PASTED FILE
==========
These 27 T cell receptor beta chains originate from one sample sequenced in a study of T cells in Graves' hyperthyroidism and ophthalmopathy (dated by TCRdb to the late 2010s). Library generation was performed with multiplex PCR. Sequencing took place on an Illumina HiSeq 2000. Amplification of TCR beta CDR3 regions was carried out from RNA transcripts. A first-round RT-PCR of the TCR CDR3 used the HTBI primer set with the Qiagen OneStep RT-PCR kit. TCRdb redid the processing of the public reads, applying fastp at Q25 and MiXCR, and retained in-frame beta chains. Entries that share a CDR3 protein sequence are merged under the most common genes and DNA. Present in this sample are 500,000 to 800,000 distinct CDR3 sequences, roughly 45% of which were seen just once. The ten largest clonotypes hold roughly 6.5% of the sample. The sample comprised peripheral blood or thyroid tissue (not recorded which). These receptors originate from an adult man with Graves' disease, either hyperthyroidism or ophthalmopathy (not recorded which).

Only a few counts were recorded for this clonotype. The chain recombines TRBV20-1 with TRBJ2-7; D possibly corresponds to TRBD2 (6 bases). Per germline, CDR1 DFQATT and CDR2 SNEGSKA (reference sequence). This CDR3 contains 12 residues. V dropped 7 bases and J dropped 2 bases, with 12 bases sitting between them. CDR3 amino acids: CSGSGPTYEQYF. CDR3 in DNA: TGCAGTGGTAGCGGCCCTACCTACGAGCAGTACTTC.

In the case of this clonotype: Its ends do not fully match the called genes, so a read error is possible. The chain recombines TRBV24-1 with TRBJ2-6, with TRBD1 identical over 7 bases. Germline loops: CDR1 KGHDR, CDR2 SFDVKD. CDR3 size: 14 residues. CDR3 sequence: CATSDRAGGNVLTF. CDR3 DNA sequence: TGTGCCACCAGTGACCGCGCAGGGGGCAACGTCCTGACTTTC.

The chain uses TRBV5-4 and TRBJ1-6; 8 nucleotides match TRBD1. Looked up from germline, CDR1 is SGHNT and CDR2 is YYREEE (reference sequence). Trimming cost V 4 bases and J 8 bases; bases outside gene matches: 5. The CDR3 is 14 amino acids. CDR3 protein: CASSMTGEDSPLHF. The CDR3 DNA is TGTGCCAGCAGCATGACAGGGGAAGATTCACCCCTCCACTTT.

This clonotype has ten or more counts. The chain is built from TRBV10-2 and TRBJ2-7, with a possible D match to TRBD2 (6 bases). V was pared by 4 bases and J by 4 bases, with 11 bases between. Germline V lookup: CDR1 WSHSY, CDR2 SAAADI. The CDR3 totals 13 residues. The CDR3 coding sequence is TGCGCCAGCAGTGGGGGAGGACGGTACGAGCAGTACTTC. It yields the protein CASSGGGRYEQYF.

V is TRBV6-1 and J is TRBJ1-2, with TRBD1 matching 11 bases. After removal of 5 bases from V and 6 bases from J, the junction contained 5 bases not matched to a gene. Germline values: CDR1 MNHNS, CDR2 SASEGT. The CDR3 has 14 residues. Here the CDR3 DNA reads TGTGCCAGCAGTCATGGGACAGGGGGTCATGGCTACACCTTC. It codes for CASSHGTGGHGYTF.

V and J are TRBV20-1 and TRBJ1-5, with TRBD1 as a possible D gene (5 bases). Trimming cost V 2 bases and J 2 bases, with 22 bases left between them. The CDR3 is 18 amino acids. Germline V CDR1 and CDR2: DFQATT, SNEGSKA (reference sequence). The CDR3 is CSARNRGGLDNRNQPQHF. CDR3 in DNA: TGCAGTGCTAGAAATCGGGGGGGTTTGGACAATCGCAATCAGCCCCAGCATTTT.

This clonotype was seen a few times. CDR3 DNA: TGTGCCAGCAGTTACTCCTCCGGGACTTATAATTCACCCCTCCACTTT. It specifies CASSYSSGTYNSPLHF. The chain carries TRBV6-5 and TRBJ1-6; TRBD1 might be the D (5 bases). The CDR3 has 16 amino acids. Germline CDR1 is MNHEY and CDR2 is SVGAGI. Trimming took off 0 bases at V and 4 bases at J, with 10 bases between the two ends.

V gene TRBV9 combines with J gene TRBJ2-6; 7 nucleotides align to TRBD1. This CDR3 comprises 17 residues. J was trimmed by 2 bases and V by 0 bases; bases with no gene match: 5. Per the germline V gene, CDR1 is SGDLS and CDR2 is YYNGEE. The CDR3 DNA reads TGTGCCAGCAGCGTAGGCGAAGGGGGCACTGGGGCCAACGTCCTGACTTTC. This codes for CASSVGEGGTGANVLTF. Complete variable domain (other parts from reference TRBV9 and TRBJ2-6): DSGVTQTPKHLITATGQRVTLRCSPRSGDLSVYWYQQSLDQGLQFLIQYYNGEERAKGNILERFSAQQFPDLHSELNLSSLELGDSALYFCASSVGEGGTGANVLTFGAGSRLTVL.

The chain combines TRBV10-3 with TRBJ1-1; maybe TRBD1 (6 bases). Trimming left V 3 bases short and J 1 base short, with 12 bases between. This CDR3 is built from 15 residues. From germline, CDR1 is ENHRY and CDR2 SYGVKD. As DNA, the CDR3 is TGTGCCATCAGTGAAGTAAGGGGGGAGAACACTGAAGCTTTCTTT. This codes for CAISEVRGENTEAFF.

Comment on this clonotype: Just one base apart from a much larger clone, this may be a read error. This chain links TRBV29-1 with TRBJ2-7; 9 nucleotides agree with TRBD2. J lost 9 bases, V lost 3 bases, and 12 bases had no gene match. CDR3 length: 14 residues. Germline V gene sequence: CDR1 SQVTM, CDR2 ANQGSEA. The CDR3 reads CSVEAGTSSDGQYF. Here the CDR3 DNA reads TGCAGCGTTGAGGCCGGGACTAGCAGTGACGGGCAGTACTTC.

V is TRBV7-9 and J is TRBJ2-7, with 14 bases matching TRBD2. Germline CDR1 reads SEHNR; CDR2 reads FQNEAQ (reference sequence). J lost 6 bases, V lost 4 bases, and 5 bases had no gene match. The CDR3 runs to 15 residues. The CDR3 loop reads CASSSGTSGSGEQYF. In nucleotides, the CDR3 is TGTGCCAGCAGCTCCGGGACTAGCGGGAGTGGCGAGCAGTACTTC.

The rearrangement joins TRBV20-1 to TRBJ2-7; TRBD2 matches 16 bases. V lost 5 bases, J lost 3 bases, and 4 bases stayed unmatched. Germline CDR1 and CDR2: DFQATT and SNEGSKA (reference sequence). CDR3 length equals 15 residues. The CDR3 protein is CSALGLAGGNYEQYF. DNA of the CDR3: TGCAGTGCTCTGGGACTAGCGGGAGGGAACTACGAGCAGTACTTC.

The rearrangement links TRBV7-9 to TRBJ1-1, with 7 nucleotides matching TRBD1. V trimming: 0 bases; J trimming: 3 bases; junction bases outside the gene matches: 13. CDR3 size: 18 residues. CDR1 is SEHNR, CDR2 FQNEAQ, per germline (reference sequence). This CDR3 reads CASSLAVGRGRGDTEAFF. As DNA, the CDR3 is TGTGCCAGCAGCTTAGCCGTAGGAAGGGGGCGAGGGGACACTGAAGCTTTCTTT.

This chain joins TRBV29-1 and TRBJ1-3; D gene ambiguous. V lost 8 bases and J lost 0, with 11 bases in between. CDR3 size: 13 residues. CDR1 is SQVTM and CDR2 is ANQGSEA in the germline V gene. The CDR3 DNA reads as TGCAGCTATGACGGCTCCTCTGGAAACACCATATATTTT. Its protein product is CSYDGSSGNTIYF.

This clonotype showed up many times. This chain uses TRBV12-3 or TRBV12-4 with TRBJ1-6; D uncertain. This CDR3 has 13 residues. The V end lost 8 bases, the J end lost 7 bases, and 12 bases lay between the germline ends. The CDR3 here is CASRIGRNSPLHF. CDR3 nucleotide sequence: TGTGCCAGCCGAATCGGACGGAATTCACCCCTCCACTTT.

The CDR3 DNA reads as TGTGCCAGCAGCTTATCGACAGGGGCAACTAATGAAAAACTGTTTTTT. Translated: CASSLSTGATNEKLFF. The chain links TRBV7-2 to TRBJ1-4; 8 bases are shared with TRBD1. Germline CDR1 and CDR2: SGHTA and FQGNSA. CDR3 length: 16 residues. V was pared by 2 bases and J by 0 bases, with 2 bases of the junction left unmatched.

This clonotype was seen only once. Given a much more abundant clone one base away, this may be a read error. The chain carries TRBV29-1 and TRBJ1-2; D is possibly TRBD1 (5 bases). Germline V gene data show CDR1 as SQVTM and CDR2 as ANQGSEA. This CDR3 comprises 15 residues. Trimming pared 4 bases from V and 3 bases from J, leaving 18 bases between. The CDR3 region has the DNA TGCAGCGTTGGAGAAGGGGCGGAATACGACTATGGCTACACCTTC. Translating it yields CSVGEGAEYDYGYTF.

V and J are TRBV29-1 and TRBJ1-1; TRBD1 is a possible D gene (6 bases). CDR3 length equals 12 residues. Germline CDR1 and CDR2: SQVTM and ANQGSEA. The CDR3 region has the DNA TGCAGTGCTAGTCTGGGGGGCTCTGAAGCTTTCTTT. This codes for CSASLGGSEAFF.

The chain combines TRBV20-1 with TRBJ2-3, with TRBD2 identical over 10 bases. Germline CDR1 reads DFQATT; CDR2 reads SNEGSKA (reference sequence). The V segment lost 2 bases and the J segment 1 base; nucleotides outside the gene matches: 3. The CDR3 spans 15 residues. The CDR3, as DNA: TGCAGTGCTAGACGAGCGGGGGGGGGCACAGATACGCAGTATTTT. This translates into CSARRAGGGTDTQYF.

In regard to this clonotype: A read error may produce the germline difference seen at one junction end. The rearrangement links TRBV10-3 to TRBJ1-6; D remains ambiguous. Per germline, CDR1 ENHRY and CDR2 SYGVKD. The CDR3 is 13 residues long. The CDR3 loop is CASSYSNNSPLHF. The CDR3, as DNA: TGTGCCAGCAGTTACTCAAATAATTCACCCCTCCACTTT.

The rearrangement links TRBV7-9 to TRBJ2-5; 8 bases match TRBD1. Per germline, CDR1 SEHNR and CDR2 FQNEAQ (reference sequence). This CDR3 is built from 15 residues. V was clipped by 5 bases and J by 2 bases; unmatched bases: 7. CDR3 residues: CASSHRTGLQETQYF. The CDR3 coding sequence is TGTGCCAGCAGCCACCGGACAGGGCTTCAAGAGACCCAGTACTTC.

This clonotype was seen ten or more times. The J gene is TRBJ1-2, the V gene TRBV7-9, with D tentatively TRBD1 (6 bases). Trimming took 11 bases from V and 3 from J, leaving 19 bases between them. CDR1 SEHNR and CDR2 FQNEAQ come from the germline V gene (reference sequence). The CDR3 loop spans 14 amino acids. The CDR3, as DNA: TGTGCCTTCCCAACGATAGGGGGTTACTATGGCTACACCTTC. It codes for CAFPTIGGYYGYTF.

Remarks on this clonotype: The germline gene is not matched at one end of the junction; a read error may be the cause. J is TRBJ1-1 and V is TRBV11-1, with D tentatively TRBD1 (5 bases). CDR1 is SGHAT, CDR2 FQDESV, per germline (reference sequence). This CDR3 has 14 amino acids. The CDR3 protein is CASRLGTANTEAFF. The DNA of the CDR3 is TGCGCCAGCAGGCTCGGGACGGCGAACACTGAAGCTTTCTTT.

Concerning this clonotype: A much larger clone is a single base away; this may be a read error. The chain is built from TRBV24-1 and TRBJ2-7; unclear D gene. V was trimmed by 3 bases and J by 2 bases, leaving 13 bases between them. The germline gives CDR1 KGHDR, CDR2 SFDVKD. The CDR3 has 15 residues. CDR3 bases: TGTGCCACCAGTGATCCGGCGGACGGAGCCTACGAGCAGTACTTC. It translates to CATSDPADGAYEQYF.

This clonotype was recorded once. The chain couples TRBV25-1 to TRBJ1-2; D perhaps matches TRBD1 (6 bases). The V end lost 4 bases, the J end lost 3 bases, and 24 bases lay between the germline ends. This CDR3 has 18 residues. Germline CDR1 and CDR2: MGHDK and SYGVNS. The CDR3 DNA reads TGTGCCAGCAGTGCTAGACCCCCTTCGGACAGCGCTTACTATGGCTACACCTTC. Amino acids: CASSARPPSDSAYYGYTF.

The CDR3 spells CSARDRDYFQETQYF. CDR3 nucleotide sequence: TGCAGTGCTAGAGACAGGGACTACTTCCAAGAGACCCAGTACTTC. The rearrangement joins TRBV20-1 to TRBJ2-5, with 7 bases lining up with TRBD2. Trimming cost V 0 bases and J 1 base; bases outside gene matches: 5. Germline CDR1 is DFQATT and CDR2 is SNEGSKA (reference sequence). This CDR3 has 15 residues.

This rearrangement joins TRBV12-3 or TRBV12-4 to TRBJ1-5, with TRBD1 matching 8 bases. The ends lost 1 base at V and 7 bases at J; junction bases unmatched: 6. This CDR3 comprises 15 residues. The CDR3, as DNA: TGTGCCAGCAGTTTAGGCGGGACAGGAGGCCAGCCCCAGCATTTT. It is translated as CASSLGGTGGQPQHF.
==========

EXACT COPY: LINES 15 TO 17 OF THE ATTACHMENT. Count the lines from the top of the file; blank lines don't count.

This chain joins TRBV29-1 and TRBJ1-3; D gene ambiguous. V lost 8 bases and J lost 0, with 11 bases in between. CDR3 size: 13 residues. CDR1 is SQVTM and CDR2 is ANQGSEA in the germline V gene. The CDR3 DNA reads as TGCAGCTATGACGGCTCCTCTGGAAACACCATATATTTT. Its protein product is CSYDGSSGNTIYF.

This clonotype showed up many times. This chain uses TRBV12-3 or TRBV12-4 with TRBJ1-6; D uncertain. This CDR3 has 13 residues. The V end lost 8 bases, the J end lost 7 bases, and 12 bases lay between the germline ends. The CDR3 here is CASRIGRNSPLHF. CDR3 nucleotide sequence: TGTGCCAGCCGAATCGGACGGAATTCACCCCTCCACTTT.

The CDR3 DNA reads as TGTGCCAGCAGCTTATCGACAGGGGCAACTAATGAAAAACTGTTTTTT. Translated: CASSLSTGATNEKLFF. The chain links TRBV7-2 to TRBJ1-4; 8 bases are shared with TRBD1. Germline CDR1 and CDR2: SGHTA and FQGNSA. CDR3 length: 16 residues. V was pared by 2 bases and J by 0 bases, with 2 bases of the junction left unmatched.